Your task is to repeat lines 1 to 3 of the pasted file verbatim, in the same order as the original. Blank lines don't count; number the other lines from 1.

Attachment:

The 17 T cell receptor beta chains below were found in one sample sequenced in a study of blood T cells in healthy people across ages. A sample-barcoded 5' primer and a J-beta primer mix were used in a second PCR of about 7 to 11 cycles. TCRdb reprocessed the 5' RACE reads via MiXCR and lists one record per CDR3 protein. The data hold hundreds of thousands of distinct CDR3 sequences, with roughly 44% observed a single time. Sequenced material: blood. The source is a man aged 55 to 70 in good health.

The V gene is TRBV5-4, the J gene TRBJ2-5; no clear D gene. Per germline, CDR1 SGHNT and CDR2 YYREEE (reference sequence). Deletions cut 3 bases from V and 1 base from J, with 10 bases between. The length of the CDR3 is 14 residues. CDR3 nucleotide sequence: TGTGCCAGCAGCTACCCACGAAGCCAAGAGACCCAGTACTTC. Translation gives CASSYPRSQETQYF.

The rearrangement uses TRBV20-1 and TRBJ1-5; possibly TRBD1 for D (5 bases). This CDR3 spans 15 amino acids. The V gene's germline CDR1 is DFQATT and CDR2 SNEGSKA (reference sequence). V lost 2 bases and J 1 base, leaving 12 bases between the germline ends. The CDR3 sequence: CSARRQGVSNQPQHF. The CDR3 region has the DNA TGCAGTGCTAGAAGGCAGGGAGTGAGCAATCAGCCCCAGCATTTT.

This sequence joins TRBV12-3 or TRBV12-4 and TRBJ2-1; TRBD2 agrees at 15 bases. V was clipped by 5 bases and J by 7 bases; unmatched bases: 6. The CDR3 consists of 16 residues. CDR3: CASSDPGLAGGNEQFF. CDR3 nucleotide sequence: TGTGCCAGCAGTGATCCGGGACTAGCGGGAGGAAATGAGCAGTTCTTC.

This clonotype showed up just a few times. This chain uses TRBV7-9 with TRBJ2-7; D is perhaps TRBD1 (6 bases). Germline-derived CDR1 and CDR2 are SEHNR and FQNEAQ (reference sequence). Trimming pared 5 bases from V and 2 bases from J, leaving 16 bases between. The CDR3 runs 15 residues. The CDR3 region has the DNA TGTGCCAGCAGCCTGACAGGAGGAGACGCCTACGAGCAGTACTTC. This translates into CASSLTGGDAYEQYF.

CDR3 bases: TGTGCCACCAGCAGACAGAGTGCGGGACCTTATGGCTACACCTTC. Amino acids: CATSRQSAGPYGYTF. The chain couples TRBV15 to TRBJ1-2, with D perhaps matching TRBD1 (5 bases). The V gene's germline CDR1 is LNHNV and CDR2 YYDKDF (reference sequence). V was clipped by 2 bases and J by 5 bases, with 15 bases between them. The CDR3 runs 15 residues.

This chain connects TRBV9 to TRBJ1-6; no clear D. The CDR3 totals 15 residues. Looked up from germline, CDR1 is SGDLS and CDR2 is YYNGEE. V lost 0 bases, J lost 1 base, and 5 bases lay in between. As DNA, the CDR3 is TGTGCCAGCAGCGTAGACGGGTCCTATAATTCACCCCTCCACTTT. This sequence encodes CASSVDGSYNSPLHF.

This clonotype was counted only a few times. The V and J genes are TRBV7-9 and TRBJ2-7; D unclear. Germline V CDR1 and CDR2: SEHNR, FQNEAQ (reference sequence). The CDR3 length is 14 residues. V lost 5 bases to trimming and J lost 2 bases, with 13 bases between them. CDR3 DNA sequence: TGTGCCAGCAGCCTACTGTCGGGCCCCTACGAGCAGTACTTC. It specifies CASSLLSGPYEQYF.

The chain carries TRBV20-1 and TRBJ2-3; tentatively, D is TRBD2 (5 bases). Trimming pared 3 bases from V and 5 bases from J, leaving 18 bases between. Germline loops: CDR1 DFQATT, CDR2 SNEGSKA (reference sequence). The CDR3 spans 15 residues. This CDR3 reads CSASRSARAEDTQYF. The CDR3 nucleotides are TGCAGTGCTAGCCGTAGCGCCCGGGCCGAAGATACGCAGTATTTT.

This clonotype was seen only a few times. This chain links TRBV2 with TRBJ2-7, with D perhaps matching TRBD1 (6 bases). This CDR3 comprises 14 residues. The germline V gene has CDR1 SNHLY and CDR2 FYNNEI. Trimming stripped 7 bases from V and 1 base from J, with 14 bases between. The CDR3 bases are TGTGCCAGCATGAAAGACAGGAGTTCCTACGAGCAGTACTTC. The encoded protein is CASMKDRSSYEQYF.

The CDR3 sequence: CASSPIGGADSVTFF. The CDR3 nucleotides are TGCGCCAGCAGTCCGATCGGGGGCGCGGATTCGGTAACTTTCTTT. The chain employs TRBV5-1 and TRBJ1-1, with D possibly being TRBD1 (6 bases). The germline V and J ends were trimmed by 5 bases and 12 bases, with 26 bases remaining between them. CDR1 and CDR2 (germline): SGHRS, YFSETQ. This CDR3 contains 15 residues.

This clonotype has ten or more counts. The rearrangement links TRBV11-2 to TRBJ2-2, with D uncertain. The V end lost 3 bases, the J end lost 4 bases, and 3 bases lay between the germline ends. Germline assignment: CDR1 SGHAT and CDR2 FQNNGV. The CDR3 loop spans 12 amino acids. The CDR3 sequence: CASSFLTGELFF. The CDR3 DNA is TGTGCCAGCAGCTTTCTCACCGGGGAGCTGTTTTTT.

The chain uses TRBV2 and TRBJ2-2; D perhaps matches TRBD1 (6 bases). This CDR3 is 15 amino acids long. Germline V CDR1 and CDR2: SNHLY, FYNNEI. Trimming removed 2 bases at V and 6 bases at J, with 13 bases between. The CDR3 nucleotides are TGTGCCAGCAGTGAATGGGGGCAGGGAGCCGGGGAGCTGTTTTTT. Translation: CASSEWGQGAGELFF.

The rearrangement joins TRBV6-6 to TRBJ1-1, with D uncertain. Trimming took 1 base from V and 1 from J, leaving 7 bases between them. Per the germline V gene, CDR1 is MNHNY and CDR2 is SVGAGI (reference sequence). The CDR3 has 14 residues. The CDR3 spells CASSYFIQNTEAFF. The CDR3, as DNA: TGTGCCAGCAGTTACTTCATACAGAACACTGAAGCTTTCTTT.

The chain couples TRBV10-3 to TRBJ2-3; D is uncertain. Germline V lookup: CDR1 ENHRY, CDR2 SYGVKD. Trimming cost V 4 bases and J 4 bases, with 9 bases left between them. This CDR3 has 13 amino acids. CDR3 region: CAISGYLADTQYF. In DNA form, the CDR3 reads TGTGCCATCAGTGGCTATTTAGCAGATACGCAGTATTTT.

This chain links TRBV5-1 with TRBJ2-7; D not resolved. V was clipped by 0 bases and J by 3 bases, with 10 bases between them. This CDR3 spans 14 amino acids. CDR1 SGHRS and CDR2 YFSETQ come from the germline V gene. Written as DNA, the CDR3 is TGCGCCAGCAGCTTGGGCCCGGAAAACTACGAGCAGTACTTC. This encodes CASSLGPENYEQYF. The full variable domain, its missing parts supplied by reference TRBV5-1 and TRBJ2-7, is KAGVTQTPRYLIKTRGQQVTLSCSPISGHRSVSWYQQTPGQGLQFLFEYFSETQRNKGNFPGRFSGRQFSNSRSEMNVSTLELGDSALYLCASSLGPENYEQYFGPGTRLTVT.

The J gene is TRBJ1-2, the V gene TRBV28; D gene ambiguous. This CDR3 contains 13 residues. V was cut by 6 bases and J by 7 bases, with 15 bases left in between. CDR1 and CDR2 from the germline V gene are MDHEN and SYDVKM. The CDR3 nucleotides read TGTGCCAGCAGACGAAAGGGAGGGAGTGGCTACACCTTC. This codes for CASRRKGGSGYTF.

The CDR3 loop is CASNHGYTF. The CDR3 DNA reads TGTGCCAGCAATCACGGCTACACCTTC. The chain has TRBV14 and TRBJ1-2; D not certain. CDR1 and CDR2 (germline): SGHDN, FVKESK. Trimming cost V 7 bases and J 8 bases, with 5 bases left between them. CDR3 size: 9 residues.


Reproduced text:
The 17 T cell receptor beta chains below were found in one sample sequenced in a study of blood T cells in healthy people across ages. A sample-barcoded 5' primer and a J-beta primer mix were used in a second PCR of about 7 to 11 cycles. TCRdb reprocessed the 5' RACE reads via MiXCR and lists one record per CDR3 protein. The data hold hundreds of thousands of distinct CDR3 sequences, with roughly 44% observed a single time. Sequenced material: blood. The source is a man aged 55 to 70 in good health.

The V gene is TRBV5-4, the J gene TRBJ2-5; no clear D gene. Per germline, CDR1 SGHNT and CDR2 YYREEE (reference sequence). Deletions cut 3 bases from V and 1 base from J, with 10 bases between. The length of the CDR3 is 14 residues. CDR3 nucleotide sequence: TGTGCCAGCAGCTACCCACGAAGCCAAGAGACCCAGTACTTC. Translation gives CASSYPRSQETQYF.

The rearrangement uses TRBV20-1 and TRBJ1-5; possibly TRBD1 for D (5 bases). This CDR3 spans 15 amino acids. The V gene's germline CDR1 is DFQATT and CDR2 SNEGSKA (reference sequence). V lost 2 bases and J 1 base, leaving 12 bases between the germline ends. The CDR3 sequence: CSARRQGVSNQPQHF. The CDR3 region has the DNA TGCAGTGCTAGAAGGCAGGGAGTGAGCAATCAGCCCCAGCATTTT.